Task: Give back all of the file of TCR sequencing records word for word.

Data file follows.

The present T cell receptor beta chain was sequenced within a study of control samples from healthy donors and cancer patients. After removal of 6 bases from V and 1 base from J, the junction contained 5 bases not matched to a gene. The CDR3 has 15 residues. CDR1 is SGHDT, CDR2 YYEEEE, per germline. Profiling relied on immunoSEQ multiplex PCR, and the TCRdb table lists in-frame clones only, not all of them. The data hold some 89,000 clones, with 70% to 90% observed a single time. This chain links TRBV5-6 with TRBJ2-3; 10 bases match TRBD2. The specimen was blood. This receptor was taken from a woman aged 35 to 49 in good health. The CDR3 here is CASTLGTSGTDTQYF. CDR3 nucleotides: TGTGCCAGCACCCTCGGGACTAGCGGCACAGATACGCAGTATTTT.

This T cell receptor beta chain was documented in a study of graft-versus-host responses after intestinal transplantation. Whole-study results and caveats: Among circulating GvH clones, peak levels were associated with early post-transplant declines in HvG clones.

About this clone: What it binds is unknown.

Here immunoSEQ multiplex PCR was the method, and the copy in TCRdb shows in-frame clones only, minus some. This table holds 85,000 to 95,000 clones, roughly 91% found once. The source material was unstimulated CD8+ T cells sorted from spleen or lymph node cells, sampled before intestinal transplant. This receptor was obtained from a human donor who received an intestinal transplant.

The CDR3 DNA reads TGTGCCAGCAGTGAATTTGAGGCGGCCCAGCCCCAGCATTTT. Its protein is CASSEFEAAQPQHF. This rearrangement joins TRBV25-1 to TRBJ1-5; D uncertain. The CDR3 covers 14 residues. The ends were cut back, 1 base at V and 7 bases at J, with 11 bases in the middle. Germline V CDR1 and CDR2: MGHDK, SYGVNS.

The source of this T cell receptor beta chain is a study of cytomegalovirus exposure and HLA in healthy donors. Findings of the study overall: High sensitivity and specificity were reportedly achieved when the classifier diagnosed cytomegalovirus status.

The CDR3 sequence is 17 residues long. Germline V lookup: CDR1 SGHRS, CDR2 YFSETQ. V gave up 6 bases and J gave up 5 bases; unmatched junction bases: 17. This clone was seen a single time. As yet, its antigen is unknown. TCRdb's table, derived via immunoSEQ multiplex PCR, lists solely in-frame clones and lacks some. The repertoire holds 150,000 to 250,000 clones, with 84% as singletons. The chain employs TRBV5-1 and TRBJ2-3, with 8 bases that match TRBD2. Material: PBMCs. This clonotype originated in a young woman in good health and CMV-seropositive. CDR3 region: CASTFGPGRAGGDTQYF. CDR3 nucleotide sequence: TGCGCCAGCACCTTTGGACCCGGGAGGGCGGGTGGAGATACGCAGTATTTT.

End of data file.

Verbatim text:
The present T cell receptor beta chain was sequenced within a study of control samples from healthy donors and cancer patients. After removal of 6 bases from V and 1 base from J, the junction contained 5 bases not matched to a gene. The CDR3 has 15 residues. CDR1 is SGHDT, CDR2 YYEEEE, per germline. Profiling relied on immunoSEQ multiplex PCR, and the TCRdb table lists in-frame clones only, not all of them. The data hold some 89,000 clones, with 70% to 90% observed a single time. This chain links TRBV5-6 with TRBJ2-3; 10 bases match TRBD2. The specimen was blood. This receptor was taken from a woman aged 35 to 49 in good health. The CDR3 here is CASTLGTSGTDTQYF. CDR3 nucleotides: TGTGCCAGCACCCTCGGGACTAGCGGCACAGATACGCAGTATTTT.

This T cell receptor beta chain was documented in a study of graft-versus-host responses after intestinal transplantation. Whole-study results and caveats: Among circulating GvH clones, peak levels were associated with early post-transplant declines in HvG clones.

About this clone: What it binds is unknown.

Here immunoSEQ multiplex PCR was the method, and the copy in TCRdb shows in-frame clones only, minus some. This table holds 85,000 to 95,000 clones, roughly 91% found once. The source material was unstimulated CD8+ T cells sorted from spleen or lymph node cells, sampled before intestinal transplant. This receptor was obtained from a human donor who received an intestinal transplant.

The CDR3 DNA reads TGTGCCAGCAGTGAATTTGAGGCGGCCCAGCCCCAGCATTTT. Its protein is CASSEFEAAQPQHF. This rearrangement joins TRBV25-1 to TRBJ1-5; D uncertain. The CDR3 covers 14 residues. The ends were cut back, 1 base at V and 7 bases at J, with 11 bases in the middle. Germline V CDR1 and CDR2: MGHDK, SYGVNS.

The source of this T cell receptor beta chain is a study of cytomegalovirus exposure and HLA in healthy donors. Findings of the study overall: High sensitivity and specificity were reportedly achieved when the classifier diagnosed cytomegalovirus status.

The CDR3 sequence is 17 residues long. Germline V lookup: CDR1 SGHRS, CDR2 YFSETQ. V gave up 6 bases and J gave up 5 bases; unmatched junction bases: 17. This clone was seen a single time. As yet, its antigen is unknown. TCRdb's table, derived via immunoSEQ multiplex PCR, lists solely in-frame clones and lacks some. The repertoire holds 150,000 to 250,000 clones, with 84% as singletons. The chain employs TRBV5-1 and TRBJ2-3, with 8 bases that match TRBD2. Material: PBMCs. This clonotype originated in a young woman in good health and CMV-seropositive. CDR3 region: CASTFGPGRAGGDTQYF. CDR3 nucleotide sequence: TGCGCCAGCACCTTTGGACCCGGGAGGGCGGGTGGAGATACGCAGTATTTT.